Natural wildlife-drinkable water availability update 4/11/2018
Save Our Key Deer continues to monitor salinity levels at natural freshwater sources within Key deer habitat, and collected the latest data 4/10-11/2018 for Big Pine and No Name Keys. Southern Florida is experiencing one of the worst dry seasons on record (since the eighteen hundreds), with numerous mainland regions having officially been declared being under “severe drought conditions” by the National Weather Service. It is thus no surprise that the number of natural wildlife-palatable water sources in the Keys has rapidly diminished as well, and is creating a stressful situation for many species. SOKD’s latest results:
Big Pine Key: SOKD sampled 19 sites throughout the main island, including sites last sampled in late January. Only 2 sites have water salinities below 15ppt: 1) the “Blue Hole” 12.7-12.9ppt and 2) a large (and deep) artificial pond on private land south of Watson Blvd. Solution holes that had readings below 5ppt at the end of January are now in the 15.4 – 24.4 ppt range. All other sites sampled are either dried up or have salinities above 18ppt, some actually being hypersaline relative to sea water, as they evaporate and concentrate their salt content. We assume there are likely other sites with relatively low salinities, but our sampling results are indicative of their sparsity. SOKD also resampled 6 sites in the vicinity of Long Beach Drive, where no natural wildlife-potable water was found already in January. The situation continues, with many of the sites now having salinity twice that of seawater, as they continue to evaporate. The water situation there is now as bad or even worse than after Irma’s passage.
No Name Key: SOKD resampled 14 sites that include both open ponds and solution holes. The ponds, concentrated in the central part of the island, have either dried up or contain salinities above 30ppt (vs. 23-25ppt range in late January). 7 sites in the solution hole area show salinities in the 14-19ppt range, with one notable exception: a relatively deep, large site that showed 5.6ppt in early March and is holding at 6.4ppt. Another site showed 12.3ppt. The ample deer hoof-print trails and raccoon prints around both of these sites indicate that NNK wildlife is heavily dependant upon these two “last stand” water sources.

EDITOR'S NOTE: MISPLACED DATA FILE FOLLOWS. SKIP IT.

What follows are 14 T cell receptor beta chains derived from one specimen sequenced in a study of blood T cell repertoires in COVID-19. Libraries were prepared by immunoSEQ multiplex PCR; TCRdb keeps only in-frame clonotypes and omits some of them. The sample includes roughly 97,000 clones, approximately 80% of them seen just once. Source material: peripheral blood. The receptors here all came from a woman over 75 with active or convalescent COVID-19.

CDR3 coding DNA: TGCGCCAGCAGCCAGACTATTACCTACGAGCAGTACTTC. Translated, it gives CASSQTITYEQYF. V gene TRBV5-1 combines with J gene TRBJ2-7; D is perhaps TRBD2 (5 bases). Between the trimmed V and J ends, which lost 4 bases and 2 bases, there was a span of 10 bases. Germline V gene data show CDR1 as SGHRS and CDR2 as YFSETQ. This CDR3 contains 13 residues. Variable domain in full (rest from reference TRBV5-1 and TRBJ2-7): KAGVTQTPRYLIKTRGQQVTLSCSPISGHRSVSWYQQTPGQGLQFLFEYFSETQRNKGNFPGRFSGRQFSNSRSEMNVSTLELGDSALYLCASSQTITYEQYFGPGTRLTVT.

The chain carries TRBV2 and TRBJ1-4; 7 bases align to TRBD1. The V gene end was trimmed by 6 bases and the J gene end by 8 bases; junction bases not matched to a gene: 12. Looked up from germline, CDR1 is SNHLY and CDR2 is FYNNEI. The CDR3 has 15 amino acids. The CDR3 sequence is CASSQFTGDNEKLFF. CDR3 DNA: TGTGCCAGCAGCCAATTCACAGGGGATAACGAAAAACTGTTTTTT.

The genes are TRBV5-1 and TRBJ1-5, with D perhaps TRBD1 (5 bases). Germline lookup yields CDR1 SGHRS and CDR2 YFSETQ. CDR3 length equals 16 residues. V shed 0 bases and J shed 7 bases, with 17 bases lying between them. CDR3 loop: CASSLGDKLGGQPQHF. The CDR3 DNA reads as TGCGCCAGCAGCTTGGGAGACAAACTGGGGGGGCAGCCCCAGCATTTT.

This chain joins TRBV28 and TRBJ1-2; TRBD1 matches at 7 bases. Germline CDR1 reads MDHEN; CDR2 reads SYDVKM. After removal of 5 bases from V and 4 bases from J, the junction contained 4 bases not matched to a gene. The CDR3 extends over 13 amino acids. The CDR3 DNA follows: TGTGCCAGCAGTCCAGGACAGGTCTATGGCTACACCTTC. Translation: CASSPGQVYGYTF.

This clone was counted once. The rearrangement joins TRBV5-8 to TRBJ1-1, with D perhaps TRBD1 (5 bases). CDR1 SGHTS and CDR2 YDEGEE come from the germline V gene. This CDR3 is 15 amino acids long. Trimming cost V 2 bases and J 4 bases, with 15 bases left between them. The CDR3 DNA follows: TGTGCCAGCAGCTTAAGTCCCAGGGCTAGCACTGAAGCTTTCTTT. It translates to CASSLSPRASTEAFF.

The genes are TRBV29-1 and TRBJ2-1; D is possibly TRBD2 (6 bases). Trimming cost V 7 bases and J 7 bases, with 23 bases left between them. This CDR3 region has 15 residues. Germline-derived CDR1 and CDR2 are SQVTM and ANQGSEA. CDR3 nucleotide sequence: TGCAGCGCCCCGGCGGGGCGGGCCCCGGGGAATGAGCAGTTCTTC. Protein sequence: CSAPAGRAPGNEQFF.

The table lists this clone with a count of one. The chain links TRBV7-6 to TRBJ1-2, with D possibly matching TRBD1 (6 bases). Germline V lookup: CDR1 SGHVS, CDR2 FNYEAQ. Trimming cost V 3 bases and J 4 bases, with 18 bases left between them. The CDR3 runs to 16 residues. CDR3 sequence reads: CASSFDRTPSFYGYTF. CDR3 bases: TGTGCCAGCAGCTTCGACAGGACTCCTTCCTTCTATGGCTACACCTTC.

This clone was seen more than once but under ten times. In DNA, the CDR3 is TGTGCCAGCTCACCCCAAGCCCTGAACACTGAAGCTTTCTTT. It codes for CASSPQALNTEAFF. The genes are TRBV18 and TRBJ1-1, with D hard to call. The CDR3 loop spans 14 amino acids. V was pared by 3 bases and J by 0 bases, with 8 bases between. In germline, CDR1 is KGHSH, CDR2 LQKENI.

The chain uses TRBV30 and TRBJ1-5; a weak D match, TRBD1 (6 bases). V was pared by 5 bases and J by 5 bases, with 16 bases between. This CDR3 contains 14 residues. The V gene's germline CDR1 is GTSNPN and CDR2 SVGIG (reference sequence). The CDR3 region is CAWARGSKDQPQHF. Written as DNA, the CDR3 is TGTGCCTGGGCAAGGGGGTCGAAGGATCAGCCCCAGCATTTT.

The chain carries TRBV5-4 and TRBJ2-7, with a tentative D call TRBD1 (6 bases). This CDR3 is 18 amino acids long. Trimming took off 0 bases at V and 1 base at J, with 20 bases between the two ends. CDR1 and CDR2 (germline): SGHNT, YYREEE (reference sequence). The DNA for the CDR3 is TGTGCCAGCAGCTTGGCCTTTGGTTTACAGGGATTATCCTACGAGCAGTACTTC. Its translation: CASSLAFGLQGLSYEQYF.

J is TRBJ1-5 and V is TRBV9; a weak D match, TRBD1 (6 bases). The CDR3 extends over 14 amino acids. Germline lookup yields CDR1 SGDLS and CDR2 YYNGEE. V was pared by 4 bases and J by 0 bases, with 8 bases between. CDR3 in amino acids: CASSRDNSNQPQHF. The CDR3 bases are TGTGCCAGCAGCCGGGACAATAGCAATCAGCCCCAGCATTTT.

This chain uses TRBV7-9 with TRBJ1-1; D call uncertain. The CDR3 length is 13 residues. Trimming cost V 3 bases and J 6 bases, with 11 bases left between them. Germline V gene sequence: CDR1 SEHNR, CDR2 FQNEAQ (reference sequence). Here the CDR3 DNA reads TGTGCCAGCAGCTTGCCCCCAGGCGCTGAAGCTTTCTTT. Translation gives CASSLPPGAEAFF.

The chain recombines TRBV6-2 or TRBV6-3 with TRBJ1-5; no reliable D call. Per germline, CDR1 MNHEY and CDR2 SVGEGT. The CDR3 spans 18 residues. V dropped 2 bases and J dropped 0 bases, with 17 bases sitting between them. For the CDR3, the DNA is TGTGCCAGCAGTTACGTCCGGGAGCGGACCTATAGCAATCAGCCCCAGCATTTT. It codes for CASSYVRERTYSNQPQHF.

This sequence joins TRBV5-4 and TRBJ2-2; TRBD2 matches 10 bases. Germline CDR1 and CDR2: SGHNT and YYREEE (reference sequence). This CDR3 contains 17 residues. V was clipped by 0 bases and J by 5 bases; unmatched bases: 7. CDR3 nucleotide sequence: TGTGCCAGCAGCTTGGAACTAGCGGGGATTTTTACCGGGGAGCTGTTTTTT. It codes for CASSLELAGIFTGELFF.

These results underscore SOKD’s earlier contention that this year’s abnormally dry conditions which followed hurricane Irma’s saltwater inundation of most fresh water containments have created a very critical water situation for wildlife. The fact that singular drinkable water sources still exist in one or a few portions of the two islands does not alleviate the situation and does not, as per comments by long-time Keys residents, represent a relatively normal condition for this time of year. Since none of the natural water sources have flowing water, the greatly increased concentration of animals and birds also raises the potential for disease transmission. This situation will not be alleviated simply by a passage of a thunderstorm or two, and NOAA is predicting continued abnormally dry conditions to persist for the next two months. Therefore, SOKD continues to advocate that wildlife-friendly residents provide drinking water on their property, and continues to call upon Refuge management to do so on federal and state lands –
which they so far have not done, nor have they, to our knowledge, conducted any salinity testing on their own in recent months.
One final note regarding the widely quoted 15ppt salinity tolerance cutoff for the Key deer: This value is used by the Refuge and cited as fact in recent scientific publications. It should be noted, however, that it is not based on any controlled experiments. Rather, it is based on two initial observations: 1) a 1974 “Final Report to the US Fish and Wildlife Service” by Klimstra et al. in which he noted visual observations of Key deer drinking out of sources as high as 14ppt during draught conditions; 2) M. Folk (a Klimstra protégé) wrote in his 1991 MS thesis that he observed deer tracks leading to water sources with even higher salinity. More recent publications adopted the 15ppt figure and quote these two sources, but no further direct assessments or experiments were ever done. So it is not known how long Key deer can actually survive drinking water with nearly half seawater concentration, since that is generally not sustainable by other mammals.
Dr. Jan Svejkovsky, SOKD treasurer
The photos below show a few of the water testing areas from today and yesterday and some recent, concerning photos of emaciated, mangy, malnourished, sick-looking Key deer posted by residents on our Save Our Key Deer facebook page: